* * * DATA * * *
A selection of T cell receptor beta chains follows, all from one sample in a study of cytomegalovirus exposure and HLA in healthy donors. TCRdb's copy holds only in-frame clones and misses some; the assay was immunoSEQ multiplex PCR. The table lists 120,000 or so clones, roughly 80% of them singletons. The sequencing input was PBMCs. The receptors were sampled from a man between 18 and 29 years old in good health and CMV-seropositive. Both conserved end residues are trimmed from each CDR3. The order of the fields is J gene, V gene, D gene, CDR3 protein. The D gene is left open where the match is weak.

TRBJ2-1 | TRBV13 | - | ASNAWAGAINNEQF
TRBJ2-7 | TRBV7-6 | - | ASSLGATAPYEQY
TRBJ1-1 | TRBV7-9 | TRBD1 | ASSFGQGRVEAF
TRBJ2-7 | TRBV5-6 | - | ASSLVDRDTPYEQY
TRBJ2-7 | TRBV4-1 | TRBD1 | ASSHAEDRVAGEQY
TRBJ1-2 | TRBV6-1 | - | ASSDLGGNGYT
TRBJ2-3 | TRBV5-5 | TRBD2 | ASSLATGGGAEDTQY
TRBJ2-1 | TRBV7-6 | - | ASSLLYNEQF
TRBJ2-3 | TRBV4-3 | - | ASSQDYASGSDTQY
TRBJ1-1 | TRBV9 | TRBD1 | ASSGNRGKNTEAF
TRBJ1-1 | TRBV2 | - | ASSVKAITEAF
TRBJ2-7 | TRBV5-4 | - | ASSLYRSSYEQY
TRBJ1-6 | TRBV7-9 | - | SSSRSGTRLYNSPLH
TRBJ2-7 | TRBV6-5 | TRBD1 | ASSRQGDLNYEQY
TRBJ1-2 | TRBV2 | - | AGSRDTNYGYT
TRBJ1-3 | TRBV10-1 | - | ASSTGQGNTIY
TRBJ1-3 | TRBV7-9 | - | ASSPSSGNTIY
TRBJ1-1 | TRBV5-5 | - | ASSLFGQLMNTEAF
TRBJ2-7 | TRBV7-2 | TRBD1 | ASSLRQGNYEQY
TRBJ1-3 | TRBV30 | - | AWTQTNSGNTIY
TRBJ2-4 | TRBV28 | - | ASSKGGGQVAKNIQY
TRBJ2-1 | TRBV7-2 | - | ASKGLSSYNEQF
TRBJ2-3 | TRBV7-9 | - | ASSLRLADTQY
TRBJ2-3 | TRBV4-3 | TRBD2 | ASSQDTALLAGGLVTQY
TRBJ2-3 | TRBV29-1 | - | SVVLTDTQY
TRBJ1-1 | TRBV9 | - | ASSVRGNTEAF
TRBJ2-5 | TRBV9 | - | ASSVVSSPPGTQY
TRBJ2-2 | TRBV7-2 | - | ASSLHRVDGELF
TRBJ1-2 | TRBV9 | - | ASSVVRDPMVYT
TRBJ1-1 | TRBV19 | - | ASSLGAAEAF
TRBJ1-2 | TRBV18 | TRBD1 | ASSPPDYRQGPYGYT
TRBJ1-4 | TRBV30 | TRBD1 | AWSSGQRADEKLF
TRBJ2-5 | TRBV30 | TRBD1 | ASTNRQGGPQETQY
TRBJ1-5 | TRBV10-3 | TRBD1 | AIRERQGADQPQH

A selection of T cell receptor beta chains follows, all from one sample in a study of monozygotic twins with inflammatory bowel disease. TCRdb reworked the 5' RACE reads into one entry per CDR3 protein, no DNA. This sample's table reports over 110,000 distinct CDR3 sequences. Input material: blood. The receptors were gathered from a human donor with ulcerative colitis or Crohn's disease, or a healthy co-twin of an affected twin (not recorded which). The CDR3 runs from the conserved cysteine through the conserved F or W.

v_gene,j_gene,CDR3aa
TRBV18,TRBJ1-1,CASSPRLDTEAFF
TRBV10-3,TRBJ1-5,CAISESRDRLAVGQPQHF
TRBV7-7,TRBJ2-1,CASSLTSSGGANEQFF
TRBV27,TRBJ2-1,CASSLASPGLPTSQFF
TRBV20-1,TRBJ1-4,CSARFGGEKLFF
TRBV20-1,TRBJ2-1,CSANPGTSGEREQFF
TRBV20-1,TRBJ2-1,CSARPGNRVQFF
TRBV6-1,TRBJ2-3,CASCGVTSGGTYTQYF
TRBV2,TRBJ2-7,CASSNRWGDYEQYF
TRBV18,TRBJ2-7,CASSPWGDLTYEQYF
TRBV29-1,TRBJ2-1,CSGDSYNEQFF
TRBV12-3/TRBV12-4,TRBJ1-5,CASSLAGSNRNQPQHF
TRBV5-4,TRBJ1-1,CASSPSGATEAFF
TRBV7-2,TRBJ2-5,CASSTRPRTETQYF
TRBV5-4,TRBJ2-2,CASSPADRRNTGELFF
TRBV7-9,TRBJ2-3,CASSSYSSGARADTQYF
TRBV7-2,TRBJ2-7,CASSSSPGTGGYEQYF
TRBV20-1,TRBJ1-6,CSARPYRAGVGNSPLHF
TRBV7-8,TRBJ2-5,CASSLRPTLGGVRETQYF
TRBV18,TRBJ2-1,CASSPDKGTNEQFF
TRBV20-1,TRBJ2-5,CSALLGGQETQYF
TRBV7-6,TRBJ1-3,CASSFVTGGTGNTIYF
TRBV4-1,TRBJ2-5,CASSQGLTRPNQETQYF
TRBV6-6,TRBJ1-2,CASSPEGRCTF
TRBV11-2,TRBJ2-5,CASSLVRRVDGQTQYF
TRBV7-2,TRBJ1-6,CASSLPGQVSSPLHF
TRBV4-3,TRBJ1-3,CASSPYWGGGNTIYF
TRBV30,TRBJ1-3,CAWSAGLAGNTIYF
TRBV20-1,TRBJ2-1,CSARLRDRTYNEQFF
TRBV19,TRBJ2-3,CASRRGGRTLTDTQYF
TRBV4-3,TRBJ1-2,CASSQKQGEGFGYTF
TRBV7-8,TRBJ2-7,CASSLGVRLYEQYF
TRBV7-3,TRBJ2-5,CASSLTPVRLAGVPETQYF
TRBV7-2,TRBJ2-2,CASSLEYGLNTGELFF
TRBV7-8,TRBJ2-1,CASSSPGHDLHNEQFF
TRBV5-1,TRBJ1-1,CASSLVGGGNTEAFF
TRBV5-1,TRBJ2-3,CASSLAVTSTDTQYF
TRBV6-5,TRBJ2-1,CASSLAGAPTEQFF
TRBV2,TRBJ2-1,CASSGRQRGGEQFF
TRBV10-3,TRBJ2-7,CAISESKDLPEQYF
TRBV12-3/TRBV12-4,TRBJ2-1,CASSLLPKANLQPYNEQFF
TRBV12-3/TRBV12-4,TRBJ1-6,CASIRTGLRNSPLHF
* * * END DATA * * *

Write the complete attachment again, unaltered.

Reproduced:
A selection of T cell receptor beta chains follows, all from one sample in a study of cytomegalovirus exposure and HLA in healthy donors. TCRdb's copy holds only in-frame clones and misses some; the assay was immunoSEQ multiplex PCR. The table lists 120,000 or so clones, roughly 80% of them singletons. The sequencing input was PBMCs. The receptors were sampled from a man between 18 and 29 years old in good health and CMV-seropositive. Both conserved end residues are trimmed from each CDR3. The order of the fields is J gene, V gene, D gene, CDR3 protein. The D gene is left open where the match is weak.

TRBJ2-1 | TRBV13 | - | ASNAWAGAINNEQF
TRBJ2-7 | TRBV7-6 | - | ASSLGATAPYEQY
TRBJ1-1 | TRBV7-9 | TRBD1 | ASSFGQGRVEAF
TRBJ2-7 | TRBV5-6 | - | ASSLVDRDTPYEQY
TRBJ2-7 | TRBV4-1 | TRBD1 | ASSHAEDRVAGEQY
TRBJ1-2 | TRBV6-1 | - | ASSDLGGNGYT
TRBJ2-3 | TRBV5-5 | TRBD2 | ASSLATGGGAEDTQY
TRBJ2-1 | TRBV7-6 | - | ASSLLYNEQF
TRBJ2-3 | TRBV4-3 | - | ASSQDYASGSDTQY
TRBJ1-1 | TRBV9 | TRBD1 | ASSGNRGKNTEAF
TRBJ1-1 | TRBV2 | - | ASSVKAITEAF
TRBJ2-7 | TRBV5-4 | - | ASSLYRSSYEQY
TRBJ1-6 | TRBV7-9 | - | SSSRSGTRLYNSPLH
TRBJ2-7 | TRBV6-5 | TRBD1 | ASSRQGDLNYEQY
TRBJ1-2 | TRBV2 | - | AGSRDTNYGYT
TRBJ1-3 | TRBV10-1 | - | ASSTGQGNTIY
TRBJ1-3 | TRBV7-9 | - | ASSPSSGNTIY
TRBJ1-1 | TRBV5-5 | - | ASSLFGQLMNTEAF
TRBJ2-7 | TRBV7-2 | TRBD1 | ASSLRQGNYEQY
TRBJ1-3 | TRBV30 | - | AWTQTNSGNTIY
TRBJ2-4 | TRBV28 | - | ASSKGGGQVAKNIQY
TRBJ2-1 | TRBV7-2 | - | ASKGLSSYNEQF
TRBJ2-3 | TRBV7-9 | - | ASSLRLADTQY
TRBJ2-3 | TRBV4-3 | TRBD2 | ASSQDTALLAGGLVTQY
TRBJ2-3 | TRBV29-1 | - | SVVLTDTQY
TRBJ1-1 | TRBV9 | - | ASSVRGNTEAF
TRBJ2-5 | TRBV9 | - | ASSVVSSPPGTQY
TRBJ2-2 | TRBV7-2 | - | ASSLHRVDGELF
TRBJ1-2 | TRBV9 | - | ASSVVRDPMVYT
TRBJ1-1 | TRBV19 | - | ASSLGAAEAF
TRBJ1-2 | TRBV18 | TRBD1 | ASSPPDYRQGPYGYT
TRBJ1-4 | TRBV30 | TRBD1 | AWSSGQRADEKLF
TRBJ2-5 | TRBV30 | TRBD1 | ASTNRQGGPQETQY
TRBJ1-5 | TRBV10-3 | TRBD1 | AIRERQGADQPQH

A selection of T cell receptor beta chains follows, all from one sample in a study of monozygotic twins with inflammatory bowel disease. TCRdb reworked the 5' RACE reads into one entry per CDR3 protein, no DNA. This sample's table reports over 110,000 distinct CDR3 sequences. Input material: blood. The receptors were gathered from a human donor with ulcerative colitis or Crohn's disease, or a healthy co-twin of an affected twin (not recorded which). The CDR3 runs from the conserved cysteine through the conserved F or W.

v_gene,j_gene,CDR3aa
TRBV18,TRBJ1-1,CASSPRLDTEAFF
TRBV10-3,TRBJ1-5,CAISESRDRLAVGQPQHF
TRBV7-7,TRBJ2-1,CASSLTSSGGANEQFF
TRBV27,TRBJ2-1,CASSLASPGLPTSQFF
TRBV20-1,TRBJ1-4,CSARFGGEKLFF
TRBV20-1,TRBJ2-1,CSANPGTSGEREQFF
TRBV20-1,TRBJ2-1,CSARPGNRVQFF
TRBV6-1,TRBJ2-3,CASCGVTSGGTYTQYF
TRBV2,TRBJ2-7,CASSNRWGDYEQYF
TRBV18,TRBJ2-7,CASSPWGDLTYEQYF
TRBV29-1,TRBJ2-1,CSGDSYNEQFF
TRBV12-3/TRBV12-4,TRBJ1-5,CASSLAGSNRNQPQHF
TRBV5-4,TRBJ1-1,CASSPSGATEAFF
TRBV7-2,TRBJ2-5,CASSTRPRTETQYF
TRBV5-4,TRBJ2-2,CASSPADRRNTGELFF
TRBV7-9,TRBJ2-3,CASSSYSSGARADTQYF
TRBV7-2,TRBJ2-7,CASSSSPGTGGYEQYF
TRBV20-1,TRBJ1-6,CSARPYRAGVGNSPLHF
TRBV7-8,TRBJ2-5,CASSLRPTLGGVRETQYF
TRBV18,TRBJ2-1,CASSPDKGTNEQFF
TRBV20-1,TRBJ2-5,CSALLGGQETQYF
TRBV7-6,TRBJ1-3,CASSFVTGGTGNTIYF
TRBV4-1,TRBJ2-5,CASSQGLTRPNQETQYF
TRBV6-6,TRBJ1-2,CASSPEGRCTF
TRBV11-2,TRBJ2-5,CASSLVRRVDGQTQYF
TRBV7-2,TRBJ1-6,CASSLPGQVSSPLHF
TRBV4-3,TRBJ1-3,CASSPYWGGGNTIYF
TRBV30,TRBJ1-3,CAWSAGLAGNTIYF
TRBV20-1,TRBJ2-1,CSARLRDRTYNEQFF
TRBV19,TRBJ2-3,CASRRGGRTLTDTQYF
TRBV4-3,TRBJ1-2,CASSQKQGEGFGYTF
TRBV7-8,TRBJ2-7,CASSLGVRLYEQYF
TRBV7-3,TRBJ2-5,CASSLTPVRLAGVPETQYF
TRBV7-2,TRBJ2-2,CASSLEYGLNTGELFF
TRBV7-8,TRBJ2-1,CASSSPGHDLHNEQFF
TRBV5-1,TRBJ1-1,CASSLVGGGNTEAFF
TRBV5-1,TRBJ2-3,CASSLAVTSTDTQYF
TRBV6-5,TRBJ2-1,CASSLAGAPTEQFF
TRBV2,TRBJ2-1,CASSGRQRGGEQFF
TRBV10-3,TRBJ2-7,CAISESKDLPEQYF
TRBV12-3/TRBV12-4,TRBJ2-1,CASSLLPKANLQPYNEQFF
TRBV12-3/TRBV12-4,TRBJ1-6,CASIRTGLRNSPLHF